Four -week-old female BALB/c nude mice were purchased from the Department of Laboratory Animal Center of Nanjing Medical University. All animal studies were approved by the Nanjing Medical University Ethics Committee.
For the xenograft tumor growth assay, 1 × 106 transfected cells suspended in 100 μL were subcutaneously injected into the axilla of nude mice. The width and length of the tumors were measured once a week, and the tumor volumes were calculated as (width2 × length)/2. Four weeks after injection, the mice were sacrificed, and tumor weights were measured.
For the lung metastasis model, transfected luciferase-labeled cells were injected into the caudal veins of mice, and metastasis was monitored using an in vivo imaging system (IVIS). Six weeks after injection, the mice were sacrificed, and lung tissues were harvested for hematoxylin-eosin staining.
For the liver metastasis model, cells were injected into the portal veins of mice, and 6 weeks after injection, the mice were sacrificed, and liver tissues were harvested for hematoxylin-eosin staining.
Statistical analyses were conducted by SPSS 20.0 (IBM, SPSS, IL, USA) and GraphPad Prism. All data are presented as the mean ± standard deviation (S.D.). Student’s t-test was performed to assess statistical significance between two groups. Pearson’s correlation analysis was used to analyze the association between circFAM73A expression and clinicopathologic parameters. Overall survival (OS) was analyzed by the Kaplan-Meier method and log-rank test. Univariate analysis and multivariate models were performed with Cox proportional hazards regression models.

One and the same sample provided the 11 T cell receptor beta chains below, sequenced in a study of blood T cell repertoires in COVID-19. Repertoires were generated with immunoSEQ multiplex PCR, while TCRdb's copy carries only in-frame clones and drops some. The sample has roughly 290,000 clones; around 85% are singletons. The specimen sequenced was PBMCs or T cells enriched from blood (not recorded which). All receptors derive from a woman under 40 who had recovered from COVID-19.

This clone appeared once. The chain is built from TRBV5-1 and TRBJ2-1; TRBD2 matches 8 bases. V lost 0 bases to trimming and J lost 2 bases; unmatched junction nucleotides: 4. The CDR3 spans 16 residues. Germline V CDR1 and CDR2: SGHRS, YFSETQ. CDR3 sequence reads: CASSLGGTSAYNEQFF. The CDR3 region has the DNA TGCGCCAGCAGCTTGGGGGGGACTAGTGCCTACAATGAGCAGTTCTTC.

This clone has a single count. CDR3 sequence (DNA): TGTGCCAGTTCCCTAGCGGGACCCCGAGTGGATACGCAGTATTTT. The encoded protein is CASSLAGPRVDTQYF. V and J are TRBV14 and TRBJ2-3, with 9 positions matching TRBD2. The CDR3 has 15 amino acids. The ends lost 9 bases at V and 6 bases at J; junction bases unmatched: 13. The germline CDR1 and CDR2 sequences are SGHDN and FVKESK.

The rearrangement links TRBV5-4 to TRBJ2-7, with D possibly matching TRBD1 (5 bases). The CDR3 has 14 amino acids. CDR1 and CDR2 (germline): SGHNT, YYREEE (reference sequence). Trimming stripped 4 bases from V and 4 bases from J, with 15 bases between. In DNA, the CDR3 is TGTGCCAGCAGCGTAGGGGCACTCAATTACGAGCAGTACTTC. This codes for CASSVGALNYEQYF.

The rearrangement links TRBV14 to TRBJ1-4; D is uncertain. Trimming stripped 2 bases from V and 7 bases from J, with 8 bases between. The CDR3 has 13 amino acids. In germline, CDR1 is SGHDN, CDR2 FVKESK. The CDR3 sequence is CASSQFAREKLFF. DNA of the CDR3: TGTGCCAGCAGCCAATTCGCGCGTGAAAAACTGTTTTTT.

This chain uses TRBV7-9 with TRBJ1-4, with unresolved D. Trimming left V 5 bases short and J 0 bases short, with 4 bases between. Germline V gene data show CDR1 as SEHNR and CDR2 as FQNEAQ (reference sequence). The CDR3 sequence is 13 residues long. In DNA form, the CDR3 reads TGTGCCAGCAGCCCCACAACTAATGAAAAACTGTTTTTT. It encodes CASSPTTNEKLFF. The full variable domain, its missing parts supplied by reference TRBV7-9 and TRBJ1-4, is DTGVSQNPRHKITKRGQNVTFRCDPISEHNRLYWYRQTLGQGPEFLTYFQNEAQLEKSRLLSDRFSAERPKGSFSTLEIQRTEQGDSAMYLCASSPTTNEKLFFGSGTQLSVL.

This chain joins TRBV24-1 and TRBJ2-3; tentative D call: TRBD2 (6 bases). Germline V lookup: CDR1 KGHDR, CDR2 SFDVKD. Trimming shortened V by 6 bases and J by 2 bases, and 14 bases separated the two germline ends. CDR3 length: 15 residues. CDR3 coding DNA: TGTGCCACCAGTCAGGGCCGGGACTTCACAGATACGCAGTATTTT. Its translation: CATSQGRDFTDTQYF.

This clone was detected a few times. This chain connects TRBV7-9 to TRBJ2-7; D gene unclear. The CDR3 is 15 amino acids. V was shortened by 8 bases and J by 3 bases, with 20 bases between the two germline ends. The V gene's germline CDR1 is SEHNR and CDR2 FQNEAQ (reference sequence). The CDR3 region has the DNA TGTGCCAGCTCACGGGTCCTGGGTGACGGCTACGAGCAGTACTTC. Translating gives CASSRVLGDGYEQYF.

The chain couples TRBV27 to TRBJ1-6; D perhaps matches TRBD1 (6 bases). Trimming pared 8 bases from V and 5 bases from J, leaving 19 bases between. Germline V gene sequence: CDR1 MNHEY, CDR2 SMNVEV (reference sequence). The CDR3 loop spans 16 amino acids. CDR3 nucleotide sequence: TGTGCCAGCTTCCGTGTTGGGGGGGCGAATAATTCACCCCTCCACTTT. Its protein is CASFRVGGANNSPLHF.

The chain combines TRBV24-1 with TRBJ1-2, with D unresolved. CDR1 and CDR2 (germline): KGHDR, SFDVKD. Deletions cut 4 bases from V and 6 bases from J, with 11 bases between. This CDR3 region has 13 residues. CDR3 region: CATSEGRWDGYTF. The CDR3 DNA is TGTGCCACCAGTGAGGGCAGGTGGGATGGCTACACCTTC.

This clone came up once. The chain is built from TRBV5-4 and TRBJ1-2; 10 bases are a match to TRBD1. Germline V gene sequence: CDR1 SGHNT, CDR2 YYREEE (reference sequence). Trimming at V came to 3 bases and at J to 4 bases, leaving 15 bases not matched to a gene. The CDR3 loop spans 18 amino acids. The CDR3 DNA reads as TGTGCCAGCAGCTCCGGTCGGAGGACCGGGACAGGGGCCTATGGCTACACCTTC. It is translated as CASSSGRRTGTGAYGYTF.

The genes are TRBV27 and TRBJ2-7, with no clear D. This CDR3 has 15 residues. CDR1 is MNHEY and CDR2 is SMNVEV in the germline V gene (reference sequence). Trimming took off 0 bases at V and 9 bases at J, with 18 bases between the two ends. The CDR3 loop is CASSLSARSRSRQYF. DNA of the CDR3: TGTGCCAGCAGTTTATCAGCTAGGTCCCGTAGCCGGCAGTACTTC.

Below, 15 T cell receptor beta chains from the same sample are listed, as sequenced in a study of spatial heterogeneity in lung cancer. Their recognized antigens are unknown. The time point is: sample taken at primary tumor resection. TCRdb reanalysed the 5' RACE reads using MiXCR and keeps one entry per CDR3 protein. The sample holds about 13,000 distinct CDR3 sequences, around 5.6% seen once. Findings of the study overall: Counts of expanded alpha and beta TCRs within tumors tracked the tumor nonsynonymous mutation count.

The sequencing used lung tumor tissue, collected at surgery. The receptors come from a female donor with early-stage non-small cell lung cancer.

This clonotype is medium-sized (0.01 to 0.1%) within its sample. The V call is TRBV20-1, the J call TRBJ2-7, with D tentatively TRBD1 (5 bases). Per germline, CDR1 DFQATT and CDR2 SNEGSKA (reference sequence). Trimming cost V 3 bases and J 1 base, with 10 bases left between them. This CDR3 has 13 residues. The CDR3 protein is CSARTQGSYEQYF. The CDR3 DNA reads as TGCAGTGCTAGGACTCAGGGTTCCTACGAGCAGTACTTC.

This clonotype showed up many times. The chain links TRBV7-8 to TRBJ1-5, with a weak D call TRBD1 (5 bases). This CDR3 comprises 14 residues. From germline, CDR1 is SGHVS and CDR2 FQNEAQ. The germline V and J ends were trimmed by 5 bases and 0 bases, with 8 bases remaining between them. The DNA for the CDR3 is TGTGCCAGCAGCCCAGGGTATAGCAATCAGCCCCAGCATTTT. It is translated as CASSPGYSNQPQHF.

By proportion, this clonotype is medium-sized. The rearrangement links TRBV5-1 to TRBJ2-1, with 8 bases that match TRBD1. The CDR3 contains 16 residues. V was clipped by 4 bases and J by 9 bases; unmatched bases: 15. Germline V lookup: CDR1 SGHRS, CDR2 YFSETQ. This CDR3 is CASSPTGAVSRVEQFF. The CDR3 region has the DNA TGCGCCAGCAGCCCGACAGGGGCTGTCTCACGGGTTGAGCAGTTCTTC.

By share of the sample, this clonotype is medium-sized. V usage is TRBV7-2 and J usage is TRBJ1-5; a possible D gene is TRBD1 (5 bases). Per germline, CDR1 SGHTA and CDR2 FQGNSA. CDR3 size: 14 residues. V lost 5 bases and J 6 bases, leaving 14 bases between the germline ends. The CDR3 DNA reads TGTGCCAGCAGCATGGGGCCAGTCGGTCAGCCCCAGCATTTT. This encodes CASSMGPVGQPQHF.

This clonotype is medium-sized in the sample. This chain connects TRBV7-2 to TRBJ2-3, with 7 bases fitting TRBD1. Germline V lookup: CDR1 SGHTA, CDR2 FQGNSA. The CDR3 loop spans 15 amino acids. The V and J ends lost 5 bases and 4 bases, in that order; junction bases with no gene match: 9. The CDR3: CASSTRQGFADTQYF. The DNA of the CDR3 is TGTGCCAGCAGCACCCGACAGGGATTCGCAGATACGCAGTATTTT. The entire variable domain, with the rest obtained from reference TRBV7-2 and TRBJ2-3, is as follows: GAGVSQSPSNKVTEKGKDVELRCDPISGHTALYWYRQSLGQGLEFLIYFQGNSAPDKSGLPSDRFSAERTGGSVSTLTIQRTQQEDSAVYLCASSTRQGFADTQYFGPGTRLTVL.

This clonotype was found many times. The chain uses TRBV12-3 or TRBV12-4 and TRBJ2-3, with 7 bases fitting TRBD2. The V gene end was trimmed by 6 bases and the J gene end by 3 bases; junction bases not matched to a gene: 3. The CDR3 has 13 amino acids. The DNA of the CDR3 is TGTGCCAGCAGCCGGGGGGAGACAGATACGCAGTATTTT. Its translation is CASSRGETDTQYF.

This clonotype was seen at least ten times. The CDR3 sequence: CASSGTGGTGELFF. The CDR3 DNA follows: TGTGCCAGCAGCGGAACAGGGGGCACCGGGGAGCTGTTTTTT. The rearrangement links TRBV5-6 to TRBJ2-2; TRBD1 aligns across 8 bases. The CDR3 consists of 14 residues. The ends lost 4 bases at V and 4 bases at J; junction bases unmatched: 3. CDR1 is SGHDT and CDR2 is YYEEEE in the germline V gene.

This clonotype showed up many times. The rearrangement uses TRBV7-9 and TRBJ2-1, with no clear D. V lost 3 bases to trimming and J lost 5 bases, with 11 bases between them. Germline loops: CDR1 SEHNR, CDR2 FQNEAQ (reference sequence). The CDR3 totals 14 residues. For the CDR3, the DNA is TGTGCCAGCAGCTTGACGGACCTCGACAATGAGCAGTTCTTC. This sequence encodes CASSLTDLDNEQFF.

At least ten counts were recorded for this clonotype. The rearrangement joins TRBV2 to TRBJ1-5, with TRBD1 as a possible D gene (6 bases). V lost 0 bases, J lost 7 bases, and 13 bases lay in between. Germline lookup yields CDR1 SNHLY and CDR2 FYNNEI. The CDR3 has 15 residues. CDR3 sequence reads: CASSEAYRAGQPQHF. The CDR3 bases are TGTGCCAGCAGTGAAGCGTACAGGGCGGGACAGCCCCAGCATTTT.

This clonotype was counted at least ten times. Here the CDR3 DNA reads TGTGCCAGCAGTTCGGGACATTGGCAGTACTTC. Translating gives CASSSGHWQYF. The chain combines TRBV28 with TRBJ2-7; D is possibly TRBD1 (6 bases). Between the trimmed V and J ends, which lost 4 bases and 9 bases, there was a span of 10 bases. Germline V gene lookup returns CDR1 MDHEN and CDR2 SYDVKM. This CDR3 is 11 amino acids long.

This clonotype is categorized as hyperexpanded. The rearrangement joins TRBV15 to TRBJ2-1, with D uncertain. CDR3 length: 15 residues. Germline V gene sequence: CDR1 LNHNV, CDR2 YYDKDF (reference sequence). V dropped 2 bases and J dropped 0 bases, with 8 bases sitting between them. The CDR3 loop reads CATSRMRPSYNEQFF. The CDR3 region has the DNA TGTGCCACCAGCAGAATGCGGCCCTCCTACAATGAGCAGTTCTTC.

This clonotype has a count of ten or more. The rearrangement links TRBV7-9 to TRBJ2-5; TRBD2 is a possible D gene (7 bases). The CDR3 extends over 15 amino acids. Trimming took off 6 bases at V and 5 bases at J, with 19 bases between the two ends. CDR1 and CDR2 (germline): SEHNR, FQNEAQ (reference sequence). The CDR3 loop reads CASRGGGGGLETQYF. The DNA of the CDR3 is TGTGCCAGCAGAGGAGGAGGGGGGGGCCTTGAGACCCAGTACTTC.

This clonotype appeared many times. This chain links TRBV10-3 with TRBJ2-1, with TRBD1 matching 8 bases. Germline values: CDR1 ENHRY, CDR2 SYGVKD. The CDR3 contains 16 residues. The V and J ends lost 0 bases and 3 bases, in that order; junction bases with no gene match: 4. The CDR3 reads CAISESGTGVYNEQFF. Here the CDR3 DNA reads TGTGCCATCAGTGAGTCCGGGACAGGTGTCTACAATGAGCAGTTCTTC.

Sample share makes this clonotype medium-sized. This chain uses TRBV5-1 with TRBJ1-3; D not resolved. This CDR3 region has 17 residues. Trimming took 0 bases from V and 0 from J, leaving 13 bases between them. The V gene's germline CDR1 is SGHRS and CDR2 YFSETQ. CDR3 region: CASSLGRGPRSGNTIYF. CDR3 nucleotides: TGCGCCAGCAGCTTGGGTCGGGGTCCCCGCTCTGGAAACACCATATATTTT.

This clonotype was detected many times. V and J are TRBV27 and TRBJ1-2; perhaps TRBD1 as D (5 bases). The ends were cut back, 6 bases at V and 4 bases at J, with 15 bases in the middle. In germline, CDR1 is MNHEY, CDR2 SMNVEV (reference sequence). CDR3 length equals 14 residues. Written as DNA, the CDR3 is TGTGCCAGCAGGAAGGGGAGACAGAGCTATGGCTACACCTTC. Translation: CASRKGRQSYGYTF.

CircFAM73A is upregulated in GC, and high circFAM73A expression predicts poor prognosis
To assess the circRNAs involved in GC, we searched the circRNA datasets established for gastric cancer in the GEO datasets. Six datasets were found, and GSE83521 was chosen for the subsequent analysis, as it contains the highest number of samples. Several differentially expressed circRNAs were assessed and then filtered according to their log fold change ≥2 and adjusted p value ≤0.01. Four circRNAs, hsa_circ_0001789, hsa_circ_0007376, hsa_circ_0052001, and hsa_circ_0002570, were screened out. Next, we verified their expression by qRT-PCR analysis in our 60 paired cancer tissues and their matched adjacent noncancer tissues from GC patients. As shown in Fig. 1a, the most significant expression change was observed for hsa_circ_0002570, thus prompting us to further investigate its role in GC malignancy.